I haven't read the book yet (this thread isn't filling me with confidence) but I found this a pretty interesting conversation anyway.

Inspector Norse

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Re: David Mitchell (the novelist not the panel show/Guardian/comedy man) new book
« Reply #21 on: September 02, 2020, 09:38:12 PM »
Okay, random thoughts time (and anything in spoiler tags will be pretty major:

I think I liked it more - or disliked it less, perhaps - than you, but it was certainly Mitchell's weakest yet.

Had it been half the length it could have worked: the characters were all more or less likable but suffered from not having any real development, apart from Jasper, who just got an anticlimactic ending and a potentially interesting storyline that ended up being an unnecessary callback to one of Mitchell's better works.

The style was certainly a step towards chummy YA froth, but there were occasionally inspired passages or descriptions; the celeb cameos, though, never really worked and I think it would have been better to populate the book with more fictional characters and just throw in the odd veiled reference to real-life figures.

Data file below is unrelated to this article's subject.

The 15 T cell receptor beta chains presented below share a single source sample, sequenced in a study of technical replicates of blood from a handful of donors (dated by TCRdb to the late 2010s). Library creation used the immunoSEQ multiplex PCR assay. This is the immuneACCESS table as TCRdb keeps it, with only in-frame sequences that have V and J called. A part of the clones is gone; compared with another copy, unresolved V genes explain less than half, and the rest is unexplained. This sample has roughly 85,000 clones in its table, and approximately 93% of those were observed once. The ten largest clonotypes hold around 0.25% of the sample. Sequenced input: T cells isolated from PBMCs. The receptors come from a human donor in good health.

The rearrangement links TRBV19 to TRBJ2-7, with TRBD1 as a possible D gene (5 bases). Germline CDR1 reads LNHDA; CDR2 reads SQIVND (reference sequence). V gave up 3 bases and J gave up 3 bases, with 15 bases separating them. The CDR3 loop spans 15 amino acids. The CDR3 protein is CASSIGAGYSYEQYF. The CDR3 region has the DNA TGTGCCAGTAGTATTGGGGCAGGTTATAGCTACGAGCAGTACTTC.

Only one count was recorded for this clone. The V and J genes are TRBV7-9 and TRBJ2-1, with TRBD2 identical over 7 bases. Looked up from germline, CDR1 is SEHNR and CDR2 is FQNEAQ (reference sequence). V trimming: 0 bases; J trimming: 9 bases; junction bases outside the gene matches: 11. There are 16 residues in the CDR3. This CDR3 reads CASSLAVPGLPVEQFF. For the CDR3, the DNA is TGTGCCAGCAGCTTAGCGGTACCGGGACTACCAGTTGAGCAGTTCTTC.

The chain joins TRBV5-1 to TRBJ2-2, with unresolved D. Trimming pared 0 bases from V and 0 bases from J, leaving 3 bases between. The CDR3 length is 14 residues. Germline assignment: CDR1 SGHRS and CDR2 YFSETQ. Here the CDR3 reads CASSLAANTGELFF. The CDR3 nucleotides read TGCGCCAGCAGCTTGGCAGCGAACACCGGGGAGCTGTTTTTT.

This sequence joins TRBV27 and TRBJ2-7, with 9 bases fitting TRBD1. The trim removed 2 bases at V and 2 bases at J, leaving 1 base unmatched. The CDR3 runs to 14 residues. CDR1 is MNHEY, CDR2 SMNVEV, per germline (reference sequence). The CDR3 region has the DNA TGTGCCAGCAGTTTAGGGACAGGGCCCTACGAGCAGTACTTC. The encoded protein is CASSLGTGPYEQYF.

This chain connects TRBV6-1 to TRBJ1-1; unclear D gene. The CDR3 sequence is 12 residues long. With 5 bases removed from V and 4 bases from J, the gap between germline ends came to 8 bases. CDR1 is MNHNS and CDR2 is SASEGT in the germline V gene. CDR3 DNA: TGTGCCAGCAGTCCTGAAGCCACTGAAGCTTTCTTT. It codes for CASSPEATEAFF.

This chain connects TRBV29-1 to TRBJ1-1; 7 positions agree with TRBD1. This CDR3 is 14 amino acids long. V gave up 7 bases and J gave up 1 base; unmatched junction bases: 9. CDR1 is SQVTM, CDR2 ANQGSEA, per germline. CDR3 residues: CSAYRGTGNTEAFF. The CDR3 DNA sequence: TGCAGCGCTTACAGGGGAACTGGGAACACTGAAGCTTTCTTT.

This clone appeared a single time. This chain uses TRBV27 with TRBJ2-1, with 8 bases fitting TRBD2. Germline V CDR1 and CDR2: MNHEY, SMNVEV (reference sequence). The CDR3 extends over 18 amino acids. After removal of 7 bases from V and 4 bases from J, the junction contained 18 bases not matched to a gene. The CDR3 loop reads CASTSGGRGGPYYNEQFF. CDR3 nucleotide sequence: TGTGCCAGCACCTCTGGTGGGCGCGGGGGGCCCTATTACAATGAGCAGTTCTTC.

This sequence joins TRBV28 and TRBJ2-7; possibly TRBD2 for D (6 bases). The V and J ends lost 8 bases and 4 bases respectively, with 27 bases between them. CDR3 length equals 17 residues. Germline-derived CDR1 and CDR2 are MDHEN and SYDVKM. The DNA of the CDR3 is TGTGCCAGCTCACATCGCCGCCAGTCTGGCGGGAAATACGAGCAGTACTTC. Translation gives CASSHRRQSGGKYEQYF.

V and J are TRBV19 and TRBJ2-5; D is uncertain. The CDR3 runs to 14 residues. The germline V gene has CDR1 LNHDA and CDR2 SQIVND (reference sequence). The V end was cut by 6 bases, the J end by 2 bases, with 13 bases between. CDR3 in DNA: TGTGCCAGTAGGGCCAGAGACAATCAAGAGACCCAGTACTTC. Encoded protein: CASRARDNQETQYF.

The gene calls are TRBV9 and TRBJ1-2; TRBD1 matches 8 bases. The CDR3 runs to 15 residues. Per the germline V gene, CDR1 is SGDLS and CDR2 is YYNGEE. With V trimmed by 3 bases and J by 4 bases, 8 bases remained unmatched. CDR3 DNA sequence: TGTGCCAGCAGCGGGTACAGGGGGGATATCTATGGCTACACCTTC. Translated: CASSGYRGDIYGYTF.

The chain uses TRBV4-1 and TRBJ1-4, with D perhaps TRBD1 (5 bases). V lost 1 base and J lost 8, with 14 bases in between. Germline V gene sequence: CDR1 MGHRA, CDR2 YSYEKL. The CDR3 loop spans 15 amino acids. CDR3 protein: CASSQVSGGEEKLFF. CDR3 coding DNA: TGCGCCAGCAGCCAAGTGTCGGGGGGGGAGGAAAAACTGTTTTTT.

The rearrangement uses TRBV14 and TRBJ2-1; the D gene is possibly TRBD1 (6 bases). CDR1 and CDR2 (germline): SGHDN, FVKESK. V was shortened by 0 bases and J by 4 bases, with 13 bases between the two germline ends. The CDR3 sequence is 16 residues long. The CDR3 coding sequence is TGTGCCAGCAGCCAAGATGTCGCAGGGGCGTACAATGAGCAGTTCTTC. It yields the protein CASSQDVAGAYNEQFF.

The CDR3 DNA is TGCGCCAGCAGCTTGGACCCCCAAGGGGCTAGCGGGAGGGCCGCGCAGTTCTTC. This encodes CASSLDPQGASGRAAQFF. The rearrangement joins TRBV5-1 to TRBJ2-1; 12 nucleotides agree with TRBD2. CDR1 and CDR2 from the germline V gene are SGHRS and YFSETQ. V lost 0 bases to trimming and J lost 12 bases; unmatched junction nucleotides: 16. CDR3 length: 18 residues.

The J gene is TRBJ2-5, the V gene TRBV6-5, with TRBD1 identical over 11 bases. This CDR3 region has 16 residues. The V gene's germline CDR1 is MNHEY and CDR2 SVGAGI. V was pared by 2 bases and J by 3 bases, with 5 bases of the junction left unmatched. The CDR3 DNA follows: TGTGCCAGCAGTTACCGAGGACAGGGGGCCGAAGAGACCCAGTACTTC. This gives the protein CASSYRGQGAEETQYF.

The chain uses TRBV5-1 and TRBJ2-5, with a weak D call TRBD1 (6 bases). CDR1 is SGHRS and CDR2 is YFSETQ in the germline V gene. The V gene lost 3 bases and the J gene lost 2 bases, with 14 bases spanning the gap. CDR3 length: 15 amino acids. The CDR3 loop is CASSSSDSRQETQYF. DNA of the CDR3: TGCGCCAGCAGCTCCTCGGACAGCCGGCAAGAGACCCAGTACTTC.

It seemed like a lot happened and yet none of it really mattered: major life events were swiftly forgotten while the overall story of the band was pretty dull - they got signed, released a couple of records, met some celebrities, that's it.

I really liked everything from Cloud Atlas through Bone Clocks, and he's talked about writing an "operatic" epic tying together his bookworld but this felt like a nerdy distraction that he took too far and, having got into it, couldn't bring himself to abandon, instead throwing in some random bits to connect it too his other work.

Whug Baspin

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Re: David Mitchell (the novelist not the panel show/Guardian/comedy man) new book
« Reply #22 on: September 22, 2020, 02:51:29 PM »
I just finished this. I think the Woody Allen analogy about Pizza and Sex is true of Mitchell. 'When David Mitchell is good he's really really good, when he's bad, he's still pretty good.'

I also agree with the celebrity cameos being slightly distracting, I think the one I enjoyed the most was Levons night out.